Carlos Lehder was the flamboyant half-German, half-Colombian drug dealer, a part of the infamous Medellin Cartel in Colombia.

Born Carlos Enrique Lehder Rivas in 1950, Ledher envisioned the free flowing export of millions of dollars worth of cocaine from Colombia to the USA. With the help of his associates Pablo Escobar, The Ochoa brothers (veterans of the drug dealing business, credited with the formation of the cartel) they formed one of the most lucrative and efficient illegal drug businesses of all time.

Lehder's career in narcotics came about through his training as a pilot, a very useful skill to have in Colombia at the time. Lehder was mainly responsible for the airbound transportation of cocaine shipments from Colombia to the Bahamas. Bearing in mind that one small twin-engined aircraft making it's delivery meant $20,000,000 for the cartel, a lot of responsibility rested on his shoulders. It is known at one stage that Ledher was actually purchasing Boeing 727 jet planes, ripping out the seats, filling them with tons of coke, and flying them via the Bahamas to the US to distribution centres in Miami, New York and California. The market for Cocaine at the time was simply huge. Party-goers across the country could not get enough of this magical white powder, and the cartel were more than willing to supply it. Lehder's shipments always arrived with "the personal touch". He idolized Adolf Hitler, thusly all his packages would arrive in the USA with a swastika printed on the packaging.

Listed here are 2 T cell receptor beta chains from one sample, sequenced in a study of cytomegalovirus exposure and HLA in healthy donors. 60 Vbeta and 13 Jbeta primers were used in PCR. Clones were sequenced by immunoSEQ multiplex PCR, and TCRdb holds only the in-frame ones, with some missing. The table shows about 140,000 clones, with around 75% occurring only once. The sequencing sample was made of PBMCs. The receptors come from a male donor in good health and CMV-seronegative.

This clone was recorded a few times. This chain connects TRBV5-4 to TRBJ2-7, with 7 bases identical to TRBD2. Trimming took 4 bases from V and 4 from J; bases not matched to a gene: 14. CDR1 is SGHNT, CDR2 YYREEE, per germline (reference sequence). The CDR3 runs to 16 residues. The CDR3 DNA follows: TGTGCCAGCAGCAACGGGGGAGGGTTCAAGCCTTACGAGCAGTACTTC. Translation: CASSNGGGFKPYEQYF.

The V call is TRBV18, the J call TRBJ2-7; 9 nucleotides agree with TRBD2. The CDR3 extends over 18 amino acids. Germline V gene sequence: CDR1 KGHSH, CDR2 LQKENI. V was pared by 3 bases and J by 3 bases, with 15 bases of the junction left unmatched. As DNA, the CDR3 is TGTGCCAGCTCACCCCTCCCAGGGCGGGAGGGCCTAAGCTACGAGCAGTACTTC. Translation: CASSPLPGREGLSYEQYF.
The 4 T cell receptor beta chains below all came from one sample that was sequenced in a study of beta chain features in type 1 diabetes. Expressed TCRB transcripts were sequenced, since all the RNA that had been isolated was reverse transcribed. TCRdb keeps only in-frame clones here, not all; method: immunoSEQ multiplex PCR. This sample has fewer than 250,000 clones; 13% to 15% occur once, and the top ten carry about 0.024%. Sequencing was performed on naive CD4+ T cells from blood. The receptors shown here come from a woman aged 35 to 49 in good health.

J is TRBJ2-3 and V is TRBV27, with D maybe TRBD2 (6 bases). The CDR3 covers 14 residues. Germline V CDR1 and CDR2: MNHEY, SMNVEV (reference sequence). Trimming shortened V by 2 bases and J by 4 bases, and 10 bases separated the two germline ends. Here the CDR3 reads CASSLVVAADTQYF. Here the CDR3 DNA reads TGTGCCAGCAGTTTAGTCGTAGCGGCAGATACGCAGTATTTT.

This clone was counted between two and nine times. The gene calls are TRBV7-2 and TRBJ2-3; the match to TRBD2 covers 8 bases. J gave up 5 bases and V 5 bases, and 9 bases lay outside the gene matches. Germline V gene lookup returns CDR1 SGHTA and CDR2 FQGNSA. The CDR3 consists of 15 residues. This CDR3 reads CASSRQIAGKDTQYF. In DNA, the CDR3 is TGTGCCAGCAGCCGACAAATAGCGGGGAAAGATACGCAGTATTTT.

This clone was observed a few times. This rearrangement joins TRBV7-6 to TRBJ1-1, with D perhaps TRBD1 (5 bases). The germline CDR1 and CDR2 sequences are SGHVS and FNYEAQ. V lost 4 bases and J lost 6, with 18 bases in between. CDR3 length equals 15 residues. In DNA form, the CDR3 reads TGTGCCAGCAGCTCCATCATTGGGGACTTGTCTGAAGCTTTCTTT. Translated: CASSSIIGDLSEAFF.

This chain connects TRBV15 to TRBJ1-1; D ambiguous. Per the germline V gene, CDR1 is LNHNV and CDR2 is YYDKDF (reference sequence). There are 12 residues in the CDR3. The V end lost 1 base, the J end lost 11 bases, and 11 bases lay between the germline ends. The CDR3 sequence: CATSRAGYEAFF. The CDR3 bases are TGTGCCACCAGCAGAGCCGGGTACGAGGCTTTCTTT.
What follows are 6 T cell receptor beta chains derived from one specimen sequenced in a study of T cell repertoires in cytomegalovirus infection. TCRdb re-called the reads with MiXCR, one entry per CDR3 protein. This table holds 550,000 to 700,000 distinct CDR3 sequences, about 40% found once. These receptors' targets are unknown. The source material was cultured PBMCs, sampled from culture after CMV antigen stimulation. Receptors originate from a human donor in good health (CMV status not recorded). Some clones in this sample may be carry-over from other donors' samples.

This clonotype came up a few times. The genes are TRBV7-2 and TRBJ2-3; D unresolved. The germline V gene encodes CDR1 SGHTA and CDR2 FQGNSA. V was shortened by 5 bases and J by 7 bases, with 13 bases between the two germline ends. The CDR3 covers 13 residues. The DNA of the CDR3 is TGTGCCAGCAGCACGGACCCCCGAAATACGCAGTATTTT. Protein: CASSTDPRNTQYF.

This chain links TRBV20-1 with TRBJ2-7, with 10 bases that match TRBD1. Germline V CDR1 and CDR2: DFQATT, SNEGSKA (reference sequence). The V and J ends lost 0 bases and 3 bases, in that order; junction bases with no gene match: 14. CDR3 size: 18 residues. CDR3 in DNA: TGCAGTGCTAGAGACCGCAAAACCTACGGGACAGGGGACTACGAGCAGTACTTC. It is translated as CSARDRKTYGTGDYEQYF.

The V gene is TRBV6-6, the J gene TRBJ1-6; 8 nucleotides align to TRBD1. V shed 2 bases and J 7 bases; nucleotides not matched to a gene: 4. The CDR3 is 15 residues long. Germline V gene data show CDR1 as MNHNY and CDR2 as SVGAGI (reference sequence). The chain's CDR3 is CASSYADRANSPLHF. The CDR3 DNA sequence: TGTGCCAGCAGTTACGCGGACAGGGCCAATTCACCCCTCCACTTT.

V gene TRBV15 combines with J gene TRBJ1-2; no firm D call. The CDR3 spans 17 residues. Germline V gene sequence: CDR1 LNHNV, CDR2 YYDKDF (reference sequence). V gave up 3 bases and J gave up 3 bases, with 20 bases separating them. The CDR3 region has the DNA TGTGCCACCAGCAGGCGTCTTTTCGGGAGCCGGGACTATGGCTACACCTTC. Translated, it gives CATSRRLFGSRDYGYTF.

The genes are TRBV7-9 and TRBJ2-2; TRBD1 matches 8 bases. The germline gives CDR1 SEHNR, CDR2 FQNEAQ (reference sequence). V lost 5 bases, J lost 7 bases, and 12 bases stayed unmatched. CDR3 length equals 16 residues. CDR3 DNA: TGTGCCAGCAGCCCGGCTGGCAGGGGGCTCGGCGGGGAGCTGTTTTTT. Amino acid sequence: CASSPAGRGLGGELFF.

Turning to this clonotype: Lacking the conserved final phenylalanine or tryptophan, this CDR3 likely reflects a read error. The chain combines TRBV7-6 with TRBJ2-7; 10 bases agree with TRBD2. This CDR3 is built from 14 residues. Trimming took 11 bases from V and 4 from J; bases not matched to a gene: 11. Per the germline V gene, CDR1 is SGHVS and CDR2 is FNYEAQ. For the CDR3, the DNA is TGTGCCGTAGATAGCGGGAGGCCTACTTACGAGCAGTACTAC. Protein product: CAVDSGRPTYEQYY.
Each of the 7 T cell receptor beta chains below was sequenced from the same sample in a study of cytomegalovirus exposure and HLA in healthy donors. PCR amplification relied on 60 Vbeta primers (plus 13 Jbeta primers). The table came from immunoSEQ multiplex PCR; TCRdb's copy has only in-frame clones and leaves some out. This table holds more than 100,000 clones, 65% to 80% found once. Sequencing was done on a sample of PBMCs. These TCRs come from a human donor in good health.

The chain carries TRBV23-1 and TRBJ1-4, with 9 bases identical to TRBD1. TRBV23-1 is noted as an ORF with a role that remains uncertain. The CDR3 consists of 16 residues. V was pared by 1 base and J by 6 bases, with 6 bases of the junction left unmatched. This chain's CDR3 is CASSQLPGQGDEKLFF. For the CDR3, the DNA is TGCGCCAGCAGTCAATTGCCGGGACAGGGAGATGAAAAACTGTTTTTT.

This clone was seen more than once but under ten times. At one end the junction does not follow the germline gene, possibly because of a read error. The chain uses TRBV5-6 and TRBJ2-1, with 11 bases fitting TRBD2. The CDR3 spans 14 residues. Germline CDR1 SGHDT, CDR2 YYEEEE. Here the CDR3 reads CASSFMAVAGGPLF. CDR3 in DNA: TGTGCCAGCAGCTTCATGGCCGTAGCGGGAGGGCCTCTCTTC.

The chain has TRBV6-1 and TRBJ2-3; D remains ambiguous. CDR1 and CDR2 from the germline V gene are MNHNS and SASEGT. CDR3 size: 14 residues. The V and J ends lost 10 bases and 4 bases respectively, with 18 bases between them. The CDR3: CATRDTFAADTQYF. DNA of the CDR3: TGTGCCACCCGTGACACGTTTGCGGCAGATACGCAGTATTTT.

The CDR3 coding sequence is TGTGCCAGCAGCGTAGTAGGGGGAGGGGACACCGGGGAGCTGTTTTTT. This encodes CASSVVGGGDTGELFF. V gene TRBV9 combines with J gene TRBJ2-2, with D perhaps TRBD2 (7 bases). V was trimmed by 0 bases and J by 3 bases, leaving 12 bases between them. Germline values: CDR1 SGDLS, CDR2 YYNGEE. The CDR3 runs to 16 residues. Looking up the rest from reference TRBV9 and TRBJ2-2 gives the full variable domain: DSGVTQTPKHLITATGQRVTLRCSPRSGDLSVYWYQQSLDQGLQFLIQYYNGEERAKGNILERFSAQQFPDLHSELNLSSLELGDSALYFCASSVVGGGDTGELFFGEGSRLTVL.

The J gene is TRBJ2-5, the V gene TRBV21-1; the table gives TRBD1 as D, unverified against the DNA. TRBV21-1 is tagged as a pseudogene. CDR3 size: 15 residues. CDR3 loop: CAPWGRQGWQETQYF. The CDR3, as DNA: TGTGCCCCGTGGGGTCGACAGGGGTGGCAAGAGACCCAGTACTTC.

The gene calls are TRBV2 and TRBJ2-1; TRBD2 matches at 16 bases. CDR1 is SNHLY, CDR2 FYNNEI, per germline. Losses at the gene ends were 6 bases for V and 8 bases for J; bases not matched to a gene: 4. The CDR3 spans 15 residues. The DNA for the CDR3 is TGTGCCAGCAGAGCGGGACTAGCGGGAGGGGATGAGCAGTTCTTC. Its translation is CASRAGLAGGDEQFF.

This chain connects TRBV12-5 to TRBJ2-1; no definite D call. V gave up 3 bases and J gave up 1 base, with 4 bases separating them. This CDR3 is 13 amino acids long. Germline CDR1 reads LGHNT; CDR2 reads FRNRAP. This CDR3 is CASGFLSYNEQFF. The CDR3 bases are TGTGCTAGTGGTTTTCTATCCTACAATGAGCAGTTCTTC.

Although Lehder's speciality was in flight transportation, the cartel came up with increasingly inventive ways of shipping the merchandise out, one of the most daring was the use of remote controlled submarines and speed boats, pioneered apparently by the ruthless Pablo Escobar.

Operation Caribe shut down Lehder's notorious Norman's Cay operation in the Bahamas in 1982, after which Lehder, according to some, began to lose his mind. He attempted to run for political office, openly admitting he was a drug traffiker. He did not succeed.

At the time, the cartel was making more money than General Motors, Exxon, IBM or any other American corporation, and it's leaders, especially Escobar, were among the richest and most powerful people in the world.

Lehder was eventually arrested after the collapse of the cartel and given over 120 years for his crimes. He appeared as star witness in the trial of Manual Noriega.

Info from various sources including the book "Killing Pablo" by Mark Bowden

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